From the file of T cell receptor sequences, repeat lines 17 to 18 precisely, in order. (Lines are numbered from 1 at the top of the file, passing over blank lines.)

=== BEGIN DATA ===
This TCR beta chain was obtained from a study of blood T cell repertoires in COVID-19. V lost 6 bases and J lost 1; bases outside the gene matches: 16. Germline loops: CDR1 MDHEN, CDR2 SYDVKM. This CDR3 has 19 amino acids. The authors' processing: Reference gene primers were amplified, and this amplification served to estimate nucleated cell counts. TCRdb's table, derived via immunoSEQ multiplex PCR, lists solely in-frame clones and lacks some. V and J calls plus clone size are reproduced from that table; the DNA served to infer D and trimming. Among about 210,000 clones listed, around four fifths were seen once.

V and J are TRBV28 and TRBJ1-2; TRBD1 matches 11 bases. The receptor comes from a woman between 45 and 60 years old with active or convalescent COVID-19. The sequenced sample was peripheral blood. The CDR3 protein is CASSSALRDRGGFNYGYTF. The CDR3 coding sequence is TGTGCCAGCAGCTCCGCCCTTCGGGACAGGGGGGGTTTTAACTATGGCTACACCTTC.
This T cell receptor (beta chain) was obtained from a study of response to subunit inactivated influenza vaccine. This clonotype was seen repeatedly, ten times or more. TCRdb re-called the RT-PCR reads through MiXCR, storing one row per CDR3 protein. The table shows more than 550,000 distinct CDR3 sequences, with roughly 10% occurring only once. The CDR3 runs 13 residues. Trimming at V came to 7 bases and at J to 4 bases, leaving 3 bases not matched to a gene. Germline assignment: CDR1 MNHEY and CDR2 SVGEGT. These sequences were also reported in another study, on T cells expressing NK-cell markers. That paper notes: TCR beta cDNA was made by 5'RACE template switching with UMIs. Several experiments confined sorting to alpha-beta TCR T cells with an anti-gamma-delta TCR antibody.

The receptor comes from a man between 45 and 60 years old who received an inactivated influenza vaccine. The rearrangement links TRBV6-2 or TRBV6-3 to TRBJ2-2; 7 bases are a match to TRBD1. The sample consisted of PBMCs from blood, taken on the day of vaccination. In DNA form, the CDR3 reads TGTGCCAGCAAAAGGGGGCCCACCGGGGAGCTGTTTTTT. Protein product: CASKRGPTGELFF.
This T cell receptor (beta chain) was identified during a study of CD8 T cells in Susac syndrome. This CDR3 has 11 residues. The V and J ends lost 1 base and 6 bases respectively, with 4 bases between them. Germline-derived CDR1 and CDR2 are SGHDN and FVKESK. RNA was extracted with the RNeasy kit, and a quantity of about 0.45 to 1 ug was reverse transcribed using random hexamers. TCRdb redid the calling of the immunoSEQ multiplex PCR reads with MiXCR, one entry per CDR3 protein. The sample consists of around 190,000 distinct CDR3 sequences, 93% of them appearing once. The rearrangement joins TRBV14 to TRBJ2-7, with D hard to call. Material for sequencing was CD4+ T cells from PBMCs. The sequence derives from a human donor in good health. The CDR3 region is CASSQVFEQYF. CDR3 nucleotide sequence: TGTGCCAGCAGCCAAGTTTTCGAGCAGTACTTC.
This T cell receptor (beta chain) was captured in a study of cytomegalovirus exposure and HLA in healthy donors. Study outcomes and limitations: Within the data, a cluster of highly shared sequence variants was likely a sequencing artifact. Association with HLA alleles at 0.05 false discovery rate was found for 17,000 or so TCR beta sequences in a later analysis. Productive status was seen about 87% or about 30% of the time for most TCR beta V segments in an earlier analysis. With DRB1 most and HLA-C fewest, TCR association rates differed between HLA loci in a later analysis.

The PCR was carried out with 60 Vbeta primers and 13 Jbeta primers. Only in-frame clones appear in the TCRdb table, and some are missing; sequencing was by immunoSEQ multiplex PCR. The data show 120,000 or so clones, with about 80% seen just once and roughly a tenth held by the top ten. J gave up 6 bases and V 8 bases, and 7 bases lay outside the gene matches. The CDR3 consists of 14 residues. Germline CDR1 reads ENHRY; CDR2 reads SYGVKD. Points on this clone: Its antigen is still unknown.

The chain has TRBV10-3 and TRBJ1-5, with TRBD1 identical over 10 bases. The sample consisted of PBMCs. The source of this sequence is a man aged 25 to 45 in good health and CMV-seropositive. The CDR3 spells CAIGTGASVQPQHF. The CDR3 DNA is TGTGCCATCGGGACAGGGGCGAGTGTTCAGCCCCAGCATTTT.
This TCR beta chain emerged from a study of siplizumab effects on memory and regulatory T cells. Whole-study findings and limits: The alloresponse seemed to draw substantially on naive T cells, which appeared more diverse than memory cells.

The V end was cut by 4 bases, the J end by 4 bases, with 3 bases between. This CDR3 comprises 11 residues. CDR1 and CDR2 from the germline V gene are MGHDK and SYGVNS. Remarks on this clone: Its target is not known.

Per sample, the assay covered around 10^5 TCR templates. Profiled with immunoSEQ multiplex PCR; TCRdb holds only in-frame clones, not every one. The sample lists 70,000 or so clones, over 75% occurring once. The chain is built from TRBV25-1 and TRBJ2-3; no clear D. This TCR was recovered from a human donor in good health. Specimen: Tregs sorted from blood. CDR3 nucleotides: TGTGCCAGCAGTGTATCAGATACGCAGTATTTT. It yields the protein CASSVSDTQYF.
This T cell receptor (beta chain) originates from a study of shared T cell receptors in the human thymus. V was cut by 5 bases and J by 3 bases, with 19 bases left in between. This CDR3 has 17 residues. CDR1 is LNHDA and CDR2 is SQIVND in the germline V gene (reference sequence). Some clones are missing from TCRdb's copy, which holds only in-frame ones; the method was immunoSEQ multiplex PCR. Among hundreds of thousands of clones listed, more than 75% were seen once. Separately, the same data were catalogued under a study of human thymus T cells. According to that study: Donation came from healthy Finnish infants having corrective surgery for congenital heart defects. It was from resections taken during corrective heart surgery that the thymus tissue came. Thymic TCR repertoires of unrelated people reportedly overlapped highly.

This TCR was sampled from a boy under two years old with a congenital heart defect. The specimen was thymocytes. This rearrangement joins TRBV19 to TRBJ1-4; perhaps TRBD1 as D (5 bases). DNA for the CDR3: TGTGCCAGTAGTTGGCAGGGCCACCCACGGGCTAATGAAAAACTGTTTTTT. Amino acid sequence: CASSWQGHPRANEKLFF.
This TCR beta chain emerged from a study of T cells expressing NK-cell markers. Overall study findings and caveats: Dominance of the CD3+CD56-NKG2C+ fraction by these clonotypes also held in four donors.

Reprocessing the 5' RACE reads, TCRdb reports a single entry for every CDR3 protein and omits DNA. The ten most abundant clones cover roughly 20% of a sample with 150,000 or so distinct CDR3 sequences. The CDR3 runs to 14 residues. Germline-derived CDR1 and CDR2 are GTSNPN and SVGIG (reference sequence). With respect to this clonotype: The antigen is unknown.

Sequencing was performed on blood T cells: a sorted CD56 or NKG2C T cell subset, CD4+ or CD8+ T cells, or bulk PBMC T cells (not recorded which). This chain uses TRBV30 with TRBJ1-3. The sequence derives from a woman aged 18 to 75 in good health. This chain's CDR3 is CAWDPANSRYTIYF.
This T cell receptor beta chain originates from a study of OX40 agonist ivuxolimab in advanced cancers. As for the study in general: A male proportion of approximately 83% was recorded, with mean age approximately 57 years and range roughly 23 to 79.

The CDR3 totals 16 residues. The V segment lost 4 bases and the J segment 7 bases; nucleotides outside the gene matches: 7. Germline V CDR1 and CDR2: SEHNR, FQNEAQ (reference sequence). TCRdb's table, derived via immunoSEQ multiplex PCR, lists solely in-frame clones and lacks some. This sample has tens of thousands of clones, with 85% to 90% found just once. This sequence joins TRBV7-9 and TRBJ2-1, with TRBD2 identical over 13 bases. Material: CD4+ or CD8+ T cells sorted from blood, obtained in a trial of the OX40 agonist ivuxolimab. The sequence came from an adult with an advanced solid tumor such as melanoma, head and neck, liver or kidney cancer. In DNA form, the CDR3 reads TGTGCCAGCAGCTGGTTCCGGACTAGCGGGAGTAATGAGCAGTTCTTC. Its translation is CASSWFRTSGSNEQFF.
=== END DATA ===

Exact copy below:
This T cell receptor beta chain originates from a study of OX40 agonist ivuxolimab in advanced cancers. As for the study in general: A male proportion of approximately 83% was recorded, with mean age approximately 57 years and range roughly 23 to 79.

The CDR3 totals 16 residues. The V segment lost 4 bases and the J segment 7 bases; nucleotides outside the gene matches: 7. Germline V CDR1 and CDR2: SEHNR, FQNEAQ (reference sequence). TCRdb's table, derived via immunoSEQ multiplex PCR, lists solely in-frame clones and lacks some. This sample has tens of thousands of clones, with 85% to 90% found just once. This sequence joins TRBV7-9 and TRBJ2-1, with TRBD2 identical over 13 bases. Material: CD4+ or CD8+ T cells sorted from blood, obtained in a trial of the OX40 agonist ivuxolimab. The sequence came from an adult with an advanced solid tumor such as melanoma, head and neck, liver or kidney cancer. In DNA form, the CDR3 reads TGTGCCAGCAGCTGGTTCCGGACTAGCGGGAGTAATGAGCAGTTCTTC. Its translation is CASSWFRTSGSNEQFF.